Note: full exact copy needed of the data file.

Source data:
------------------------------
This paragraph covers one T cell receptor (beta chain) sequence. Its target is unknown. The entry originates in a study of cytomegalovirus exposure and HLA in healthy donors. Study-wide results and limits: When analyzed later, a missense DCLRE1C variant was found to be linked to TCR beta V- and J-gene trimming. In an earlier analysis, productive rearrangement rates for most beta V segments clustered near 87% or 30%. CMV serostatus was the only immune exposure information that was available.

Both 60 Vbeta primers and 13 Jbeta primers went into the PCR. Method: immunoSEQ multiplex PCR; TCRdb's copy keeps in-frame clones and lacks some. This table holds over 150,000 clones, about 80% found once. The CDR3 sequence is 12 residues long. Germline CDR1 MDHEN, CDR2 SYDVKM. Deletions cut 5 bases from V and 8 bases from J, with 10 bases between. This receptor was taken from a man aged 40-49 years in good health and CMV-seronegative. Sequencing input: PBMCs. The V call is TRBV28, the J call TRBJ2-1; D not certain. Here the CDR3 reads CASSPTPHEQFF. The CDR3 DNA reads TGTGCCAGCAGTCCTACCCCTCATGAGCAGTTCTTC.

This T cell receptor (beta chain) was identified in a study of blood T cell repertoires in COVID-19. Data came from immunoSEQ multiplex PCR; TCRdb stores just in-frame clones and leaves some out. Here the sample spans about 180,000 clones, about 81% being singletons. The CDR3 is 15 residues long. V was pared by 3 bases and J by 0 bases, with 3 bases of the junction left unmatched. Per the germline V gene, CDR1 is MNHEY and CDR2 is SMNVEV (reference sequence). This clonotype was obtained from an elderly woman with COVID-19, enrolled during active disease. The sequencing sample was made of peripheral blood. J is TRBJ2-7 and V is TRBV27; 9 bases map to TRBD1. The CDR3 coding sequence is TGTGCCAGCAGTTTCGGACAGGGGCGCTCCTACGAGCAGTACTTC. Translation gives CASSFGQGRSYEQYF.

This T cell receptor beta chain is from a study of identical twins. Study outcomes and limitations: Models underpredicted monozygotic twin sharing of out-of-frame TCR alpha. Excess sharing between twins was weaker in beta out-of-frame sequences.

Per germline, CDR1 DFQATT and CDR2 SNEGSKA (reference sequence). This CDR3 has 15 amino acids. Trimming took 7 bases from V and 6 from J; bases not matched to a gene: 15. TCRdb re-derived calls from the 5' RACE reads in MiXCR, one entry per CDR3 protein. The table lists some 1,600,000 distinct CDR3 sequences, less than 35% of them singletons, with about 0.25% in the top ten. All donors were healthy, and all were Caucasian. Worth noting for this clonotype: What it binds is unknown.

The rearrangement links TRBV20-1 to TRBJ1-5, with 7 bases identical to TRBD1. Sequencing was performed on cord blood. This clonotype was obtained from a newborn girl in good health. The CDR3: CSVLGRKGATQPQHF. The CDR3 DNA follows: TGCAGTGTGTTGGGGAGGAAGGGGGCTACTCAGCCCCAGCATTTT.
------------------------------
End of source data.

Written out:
This paragraph covers one T cell receptor (beta chain) sequence. Its target is unknown. The entry originates in a study of cytomegalovirus exposure and HLA in healthy donors. Study-wide results and limits: When analyzed later, a missense DCLRE1C variant was found to be linked to TCR beta V- and J-gene trimming. In an earlier analysis, productive rearrangement rates for most beta V segments clustered near 87% or 30%. CMV serostatus was the only immune exposure information that was available.

Both 60 Vbeta primers and 13 Jbeta primers went into the PCR. Method: immunoSEQ multiplex PCR; TCRdb's copy keeps in-frame clones and lacks some. This table holds over 150,000 clones, about 80% found once. The CDR3 sequence is 12 residues long. Germline CDR1 MDHEN, CDR2 SYDVKM. Deletions cut 5 bases from V and 8 bases from J, with 10 bases between. This receptor was taken from a man aged 40-49 years in good health and CMV-seronegative. Sequencing input: PBMCs. The V call is TRBV28, the J call TRBJ2-1; D not certain. Here the CDR3 reads CASSPTPHEQFF. The CDR3 DNA reads TGTGCCAGCAGTCCTACCCCTCATGAGCAGTTCTTC.

This T cell receptor (beta chain) was identified in a study of blood T cell repertoires in COVID-19. Data came from immunoSEQ multiplex PCR; TCRdb stores just in-frame clones and leaves some out. Here the sample spans about 180,000 clones, about 81% being singletons. The CDR3 is 15 residues long. V was pared by 3 bases and J by 0 bases, with 3 bases of the junction left unmatched. Per the germline V gene, CDR1 is MNHEY and CDR2 is SMNVEV (reference sequence). This clonotype was obtained from an elderly woman with COVID-19, enrolled during active disease. The sequencing sample was made of peripheral blood. J is TRBJ2-7 and V is TRBV27; 9 bases map to TRBD1. The CDR3 coding sequence is TGTGCCAGCAGTTTCGGACAGGGGCGCTCCTACGAGCAGTACTTC. Translation gives CASSFGQGRSYEQYF.

This T cell receptor beta chain is from a study of identical twins. Study outcomes and limitations: Models underpredicted monozygotic twin sharing of out-of-frame TCR alpha. Excess sharing between twins was weaker in beta out-of-frame sequences.

Per germline, CDR1 DFQATT and CDR2 SNEGSKA (reference sequence). This CDR3 has 15 amino acids. Trimming took 7 bases from V and 6 from J; bases not matched to a gene: 15. TCRdb re-derived calls from the 5' RACE reads in MiXCR, one entry per CDR3 protein. The table lists some 1,600,000 distinct CDR3 sequences, less than 35% of them singletons, with about 0.25% in the top ten. All donors were healthy, and all were Caucasian. Worth noting for this clonotype: What it binds is unknown.

The rearrangement links TRBV20-1 to TRBJ1-5, with 7 bases identical to TRBD1. Sequencing was performed on cord blood. This clonotype was obtained from a newborn girl in good health. The CDR3: CSVLGRKGATQPQHF. The CDR3 DNA follows: TGCAGTGTGTTGGGGAGGAAGGGGGCTACTCAGCCCCAGCATTTT.